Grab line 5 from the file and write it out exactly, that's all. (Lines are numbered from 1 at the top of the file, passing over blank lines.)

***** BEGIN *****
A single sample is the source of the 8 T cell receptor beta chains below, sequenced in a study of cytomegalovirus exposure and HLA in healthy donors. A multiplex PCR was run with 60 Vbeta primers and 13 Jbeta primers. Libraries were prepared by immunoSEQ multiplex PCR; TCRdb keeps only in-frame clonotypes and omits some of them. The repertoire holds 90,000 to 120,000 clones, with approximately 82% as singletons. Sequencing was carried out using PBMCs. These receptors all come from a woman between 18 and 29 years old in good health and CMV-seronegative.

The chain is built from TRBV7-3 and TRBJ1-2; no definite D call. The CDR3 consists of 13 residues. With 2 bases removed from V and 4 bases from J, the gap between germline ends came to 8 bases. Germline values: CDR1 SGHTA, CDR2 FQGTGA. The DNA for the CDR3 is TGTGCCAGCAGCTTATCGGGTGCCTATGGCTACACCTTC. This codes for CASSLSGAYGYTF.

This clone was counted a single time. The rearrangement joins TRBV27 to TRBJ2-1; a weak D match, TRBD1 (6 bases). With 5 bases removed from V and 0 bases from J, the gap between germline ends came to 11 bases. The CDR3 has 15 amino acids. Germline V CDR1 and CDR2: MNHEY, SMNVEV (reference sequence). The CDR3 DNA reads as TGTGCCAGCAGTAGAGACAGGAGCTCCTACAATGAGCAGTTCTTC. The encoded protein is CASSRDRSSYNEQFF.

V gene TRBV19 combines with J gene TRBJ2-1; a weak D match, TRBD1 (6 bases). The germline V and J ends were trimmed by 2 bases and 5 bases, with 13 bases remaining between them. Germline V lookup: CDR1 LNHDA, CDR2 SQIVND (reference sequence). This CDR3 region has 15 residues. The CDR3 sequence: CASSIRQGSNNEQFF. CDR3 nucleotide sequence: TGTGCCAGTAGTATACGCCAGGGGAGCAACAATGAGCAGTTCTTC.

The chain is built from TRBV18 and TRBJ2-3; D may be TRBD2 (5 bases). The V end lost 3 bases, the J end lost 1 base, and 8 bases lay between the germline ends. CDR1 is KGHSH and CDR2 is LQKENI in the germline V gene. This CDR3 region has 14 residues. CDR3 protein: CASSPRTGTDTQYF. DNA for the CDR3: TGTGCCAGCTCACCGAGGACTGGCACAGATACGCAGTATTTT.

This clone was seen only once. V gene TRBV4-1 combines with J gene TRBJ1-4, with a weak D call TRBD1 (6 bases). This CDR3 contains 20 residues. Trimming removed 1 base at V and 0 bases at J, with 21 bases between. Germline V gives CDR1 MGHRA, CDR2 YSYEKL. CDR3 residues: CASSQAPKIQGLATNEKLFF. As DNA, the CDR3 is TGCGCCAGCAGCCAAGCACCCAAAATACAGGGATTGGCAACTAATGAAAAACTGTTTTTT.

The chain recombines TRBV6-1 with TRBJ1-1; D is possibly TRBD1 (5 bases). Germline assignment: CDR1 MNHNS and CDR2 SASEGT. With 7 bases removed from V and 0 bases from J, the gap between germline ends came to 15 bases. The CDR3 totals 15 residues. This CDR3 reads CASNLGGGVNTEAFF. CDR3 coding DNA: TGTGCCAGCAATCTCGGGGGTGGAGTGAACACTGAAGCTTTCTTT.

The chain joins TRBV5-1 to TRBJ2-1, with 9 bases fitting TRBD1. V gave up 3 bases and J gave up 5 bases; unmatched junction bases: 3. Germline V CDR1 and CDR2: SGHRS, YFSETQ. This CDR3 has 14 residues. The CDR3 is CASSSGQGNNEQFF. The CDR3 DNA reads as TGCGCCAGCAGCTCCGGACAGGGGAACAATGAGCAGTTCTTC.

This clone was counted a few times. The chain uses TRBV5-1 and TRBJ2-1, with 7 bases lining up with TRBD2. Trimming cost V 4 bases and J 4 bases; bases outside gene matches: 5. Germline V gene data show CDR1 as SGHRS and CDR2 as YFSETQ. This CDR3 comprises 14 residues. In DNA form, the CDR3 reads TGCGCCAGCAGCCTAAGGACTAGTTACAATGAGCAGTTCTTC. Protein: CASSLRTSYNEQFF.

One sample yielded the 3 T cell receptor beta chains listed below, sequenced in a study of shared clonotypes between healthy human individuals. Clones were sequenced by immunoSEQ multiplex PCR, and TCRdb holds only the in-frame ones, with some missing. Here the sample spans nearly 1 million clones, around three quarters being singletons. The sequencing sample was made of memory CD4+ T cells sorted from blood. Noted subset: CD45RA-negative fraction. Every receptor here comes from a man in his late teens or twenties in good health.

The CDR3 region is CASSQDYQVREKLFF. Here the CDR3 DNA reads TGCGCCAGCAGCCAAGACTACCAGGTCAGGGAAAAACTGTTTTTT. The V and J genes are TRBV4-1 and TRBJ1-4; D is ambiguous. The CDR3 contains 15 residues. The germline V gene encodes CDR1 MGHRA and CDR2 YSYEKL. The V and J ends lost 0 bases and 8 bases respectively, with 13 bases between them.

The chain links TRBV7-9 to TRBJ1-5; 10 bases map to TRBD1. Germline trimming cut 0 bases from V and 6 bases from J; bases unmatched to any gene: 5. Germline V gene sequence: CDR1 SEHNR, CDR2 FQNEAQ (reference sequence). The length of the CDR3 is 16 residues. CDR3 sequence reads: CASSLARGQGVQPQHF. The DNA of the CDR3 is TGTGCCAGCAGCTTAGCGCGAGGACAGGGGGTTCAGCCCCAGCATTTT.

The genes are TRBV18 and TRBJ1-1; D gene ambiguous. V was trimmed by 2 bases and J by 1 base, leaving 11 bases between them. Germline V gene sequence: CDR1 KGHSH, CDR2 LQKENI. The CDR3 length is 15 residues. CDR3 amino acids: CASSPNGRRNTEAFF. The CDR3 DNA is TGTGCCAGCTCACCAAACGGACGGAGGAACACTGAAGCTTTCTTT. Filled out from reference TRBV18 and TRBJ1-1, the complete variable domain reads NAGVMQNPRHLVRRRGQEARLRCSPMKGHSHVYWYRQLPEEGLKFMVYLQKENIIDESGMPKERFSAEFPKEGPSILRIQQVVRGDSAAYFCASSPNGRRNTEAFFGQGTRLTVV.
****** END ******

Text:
The chain is built from TRBV18 and TRBJ2-3; D may be TRBD2 (5 bases). The V end lost 3 bases, the J end lost 1 base, and 8 bases lay between the germline ends. CDR1 is KGHSH and CDR2 is LQKENI in the germline V gene. This CDR3 region has 14 residues. CDR3 protein: CASSPRTGTDTQYF. DNA for the CDR3: TGTGCCAGCTCACCGAGGACTGGCACAGATACGCAGTATTTT.